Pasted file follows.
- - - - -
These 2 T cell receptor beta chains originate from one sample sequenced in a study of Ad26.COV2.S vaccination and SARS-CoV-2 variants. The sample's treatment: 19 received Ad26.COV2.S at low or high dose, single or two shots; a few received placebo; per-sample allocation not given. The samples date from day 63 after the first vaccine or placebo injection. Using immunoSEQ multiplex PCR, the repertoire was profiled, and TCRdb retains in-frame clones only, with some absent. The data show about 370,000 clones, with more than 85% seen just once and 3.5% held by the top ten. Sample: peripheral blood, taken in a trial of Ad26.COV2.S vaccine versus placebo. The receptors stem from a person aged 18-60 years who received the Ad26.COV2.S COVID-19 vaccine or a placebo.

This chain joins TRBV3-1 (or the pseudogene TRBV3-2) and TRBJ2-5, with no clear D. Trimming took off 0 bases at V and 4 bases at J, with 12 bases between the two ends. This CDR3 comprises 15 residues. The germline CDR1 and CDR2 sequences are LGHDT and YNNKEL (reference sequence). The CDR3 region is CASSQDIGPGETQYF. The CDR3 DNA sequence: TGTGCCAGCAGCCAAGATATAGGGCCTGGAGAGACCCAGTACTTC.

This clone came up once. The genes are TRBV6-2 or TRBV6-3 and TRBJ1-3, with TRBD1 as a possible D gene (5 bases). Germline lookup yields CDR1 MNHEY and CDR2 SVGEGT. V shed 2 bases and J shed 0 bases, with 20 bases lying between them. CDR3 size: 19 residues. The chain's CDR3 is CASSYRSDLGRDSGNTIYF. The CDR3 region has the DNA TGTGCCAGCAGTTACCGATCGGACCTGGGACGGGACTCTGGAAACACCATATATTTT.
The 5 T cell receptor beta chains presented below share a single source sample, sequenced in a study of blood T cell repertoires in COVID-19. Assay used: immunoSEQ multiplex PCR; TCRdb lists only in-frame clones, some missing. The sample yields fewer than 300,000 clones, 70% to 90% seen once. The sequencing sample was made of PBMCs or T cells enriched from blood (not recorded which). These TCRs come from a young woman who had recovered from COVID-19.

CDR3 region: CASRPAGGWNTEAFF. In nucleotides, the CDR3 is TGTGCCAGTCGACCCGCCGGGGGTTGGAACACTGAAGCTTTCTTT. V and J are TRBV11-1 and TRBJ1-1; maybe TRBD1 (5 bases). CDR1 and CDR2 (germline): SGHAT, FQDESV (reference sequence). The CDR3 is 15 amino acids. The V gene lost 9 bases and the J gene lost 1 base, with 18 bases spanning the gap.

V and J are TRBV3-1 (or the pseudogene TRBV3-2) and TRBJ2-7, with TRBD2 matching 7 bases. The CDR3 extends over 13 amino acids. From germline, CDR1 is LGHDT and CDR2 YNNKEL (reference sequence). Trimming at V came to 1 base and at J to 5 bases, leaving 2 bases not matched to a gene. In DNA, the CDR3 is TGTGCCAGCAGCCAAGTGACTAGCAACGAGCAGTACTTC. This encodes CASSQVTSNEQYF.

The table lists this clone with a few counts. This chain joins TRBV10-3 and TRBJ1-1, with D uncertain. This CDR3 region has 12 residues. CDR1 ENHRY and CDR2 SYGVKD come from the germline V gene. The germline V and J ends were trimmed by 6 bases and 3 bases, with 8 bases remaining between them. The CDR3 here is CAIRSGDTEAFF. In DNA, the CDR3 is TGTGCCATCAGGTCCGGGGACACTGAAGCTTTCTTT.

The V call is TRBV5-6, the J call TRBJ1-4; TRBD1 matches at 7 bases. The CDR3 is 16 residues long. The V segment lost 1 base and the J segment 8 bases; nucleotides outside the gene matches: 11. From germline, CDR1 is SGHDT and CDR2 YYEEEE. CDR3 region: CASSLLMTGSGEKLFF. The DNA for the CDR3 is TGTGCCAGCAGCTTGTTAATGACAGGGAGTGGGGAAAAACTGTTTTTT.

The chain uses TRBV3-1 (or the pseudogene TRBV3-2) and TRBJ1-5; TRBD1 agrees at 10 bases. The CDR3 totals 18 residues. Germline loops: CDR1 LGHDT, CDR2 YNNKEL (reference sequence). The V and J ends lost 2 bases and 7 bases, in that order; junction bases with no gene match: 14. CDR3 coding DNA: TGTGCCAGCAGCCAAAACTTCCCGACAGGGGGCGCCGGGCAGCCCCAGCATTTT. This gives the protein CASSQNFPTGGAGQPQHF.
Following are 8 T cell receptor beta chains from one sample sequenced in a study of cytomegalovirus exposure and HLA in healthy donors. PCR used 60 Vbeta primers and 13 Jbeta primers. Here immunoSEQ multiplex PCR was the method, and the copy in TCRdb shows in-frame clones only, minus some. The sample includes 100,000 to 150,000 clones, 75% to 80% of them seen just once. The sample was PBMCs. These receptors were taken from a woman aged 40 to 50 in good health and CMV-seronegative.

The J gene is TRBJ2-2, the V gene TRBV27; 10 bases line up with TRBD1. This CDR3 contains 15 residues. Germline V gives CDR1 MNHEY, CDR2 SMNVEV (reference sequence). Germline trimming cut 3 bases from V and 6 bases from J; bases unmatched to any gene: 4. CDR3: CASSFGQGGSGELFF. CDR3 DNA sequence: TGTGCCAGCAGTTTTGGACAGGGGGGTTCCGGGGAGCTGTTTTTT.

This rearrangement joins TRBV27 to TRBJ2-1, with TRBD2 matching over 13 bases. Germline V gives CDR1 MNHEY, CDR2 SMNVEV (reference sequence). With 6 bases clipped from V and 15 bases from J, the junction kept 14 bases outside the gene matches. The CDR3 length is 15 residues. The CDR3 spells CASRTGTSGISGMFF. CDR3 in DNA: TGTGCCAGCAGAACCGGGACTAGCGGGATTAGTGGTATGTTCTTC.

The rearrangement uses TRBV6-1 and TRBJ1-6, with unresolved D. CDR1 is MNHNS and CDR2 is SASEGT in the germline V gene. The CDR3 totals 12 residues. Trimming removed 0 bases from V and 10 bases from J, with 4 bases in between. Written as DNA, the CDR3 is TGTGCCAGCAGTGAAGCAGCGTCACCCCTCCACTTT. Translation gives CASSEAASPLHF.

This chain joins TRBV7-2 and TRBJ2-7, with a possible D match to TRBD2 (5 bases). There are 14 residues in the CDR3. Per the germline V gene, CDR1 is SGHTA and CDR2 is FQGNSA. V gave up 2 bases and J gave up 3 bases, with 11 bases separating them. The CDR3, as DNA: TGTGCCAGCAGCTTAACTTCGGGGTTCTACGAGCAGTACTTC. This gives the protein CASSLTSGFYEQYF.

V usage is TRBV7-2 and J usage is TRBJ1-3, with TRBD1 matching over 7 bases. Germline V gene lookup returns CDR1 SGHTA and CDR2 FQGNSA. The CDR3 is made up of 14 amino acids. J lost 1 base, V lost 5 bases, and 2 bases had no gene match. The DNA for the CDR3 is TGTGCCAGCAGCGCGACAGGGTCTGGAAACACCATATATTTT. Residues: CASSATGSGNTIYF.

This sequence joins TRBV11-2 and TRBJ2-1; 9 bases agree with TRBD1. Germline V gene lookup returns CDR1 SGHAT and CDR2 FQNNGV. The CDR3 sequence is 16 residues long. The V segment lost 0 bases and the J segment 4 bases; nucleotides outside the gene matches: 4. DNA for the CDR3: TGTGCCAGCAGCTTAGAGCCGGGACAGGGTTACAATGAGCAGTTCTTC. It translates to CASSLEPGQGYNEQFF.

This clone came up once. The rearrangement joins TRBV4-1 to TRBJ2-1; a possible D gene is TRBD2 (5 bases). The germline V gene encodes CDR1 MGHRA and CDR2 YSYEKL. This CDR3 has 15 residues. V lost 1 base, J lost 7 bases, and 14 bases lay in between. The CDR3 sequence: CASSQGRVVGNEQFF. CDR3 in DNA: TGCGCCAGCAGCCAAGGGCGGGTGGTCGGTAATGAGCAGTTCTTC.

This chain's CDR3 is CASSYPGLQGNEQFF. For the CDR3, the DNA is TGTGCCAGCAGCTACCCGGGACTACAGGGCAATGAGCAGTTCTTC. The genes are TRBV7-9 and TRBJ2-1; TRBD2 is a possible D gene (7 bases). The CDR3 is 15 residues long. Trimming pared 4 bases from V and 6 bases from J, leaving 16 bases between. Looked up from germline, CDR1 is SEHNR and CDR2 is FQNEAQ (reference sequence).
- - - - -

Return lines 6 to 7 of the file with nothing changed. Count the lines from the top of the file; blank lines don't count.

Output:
V and J are TRBV3-1 (or the pseudogene TRBV3-2) and TRBJ2-7, with TRBD2 matching 7 bases. The CDR3 extends over 13 amino acids. From germline, CDR1 is LGHDT and CDR2 YNNKEL (reference sequence). Trimming at V came to 1 base and at J to 5 bases, leaving 2 bases not matched to a gene. In DNA, the CDR3 is TGTGCCAGCAGCCAAGTGACTAGCAACGAGCAGTACTTC. This encodes CASSQVTSNEQYF.

The table lists this clone with a few counts. This chain joins TRBV10-3 and TRBJ1-1, with D uncertain. This CDR3 region has 12 residues. CDR1 ENHRY and CDR2 SYGVKD come from the germline V gene. The germline V and J ends were trimmed by 6 bases and 3 bases, with 8 bases remaining between them. The CDR3 here is CAIRSGDTEAFF. In DNA, the CDR3 is TGTGCCATCAGGTCCGGGGACACTGAAGCTTTCTTT.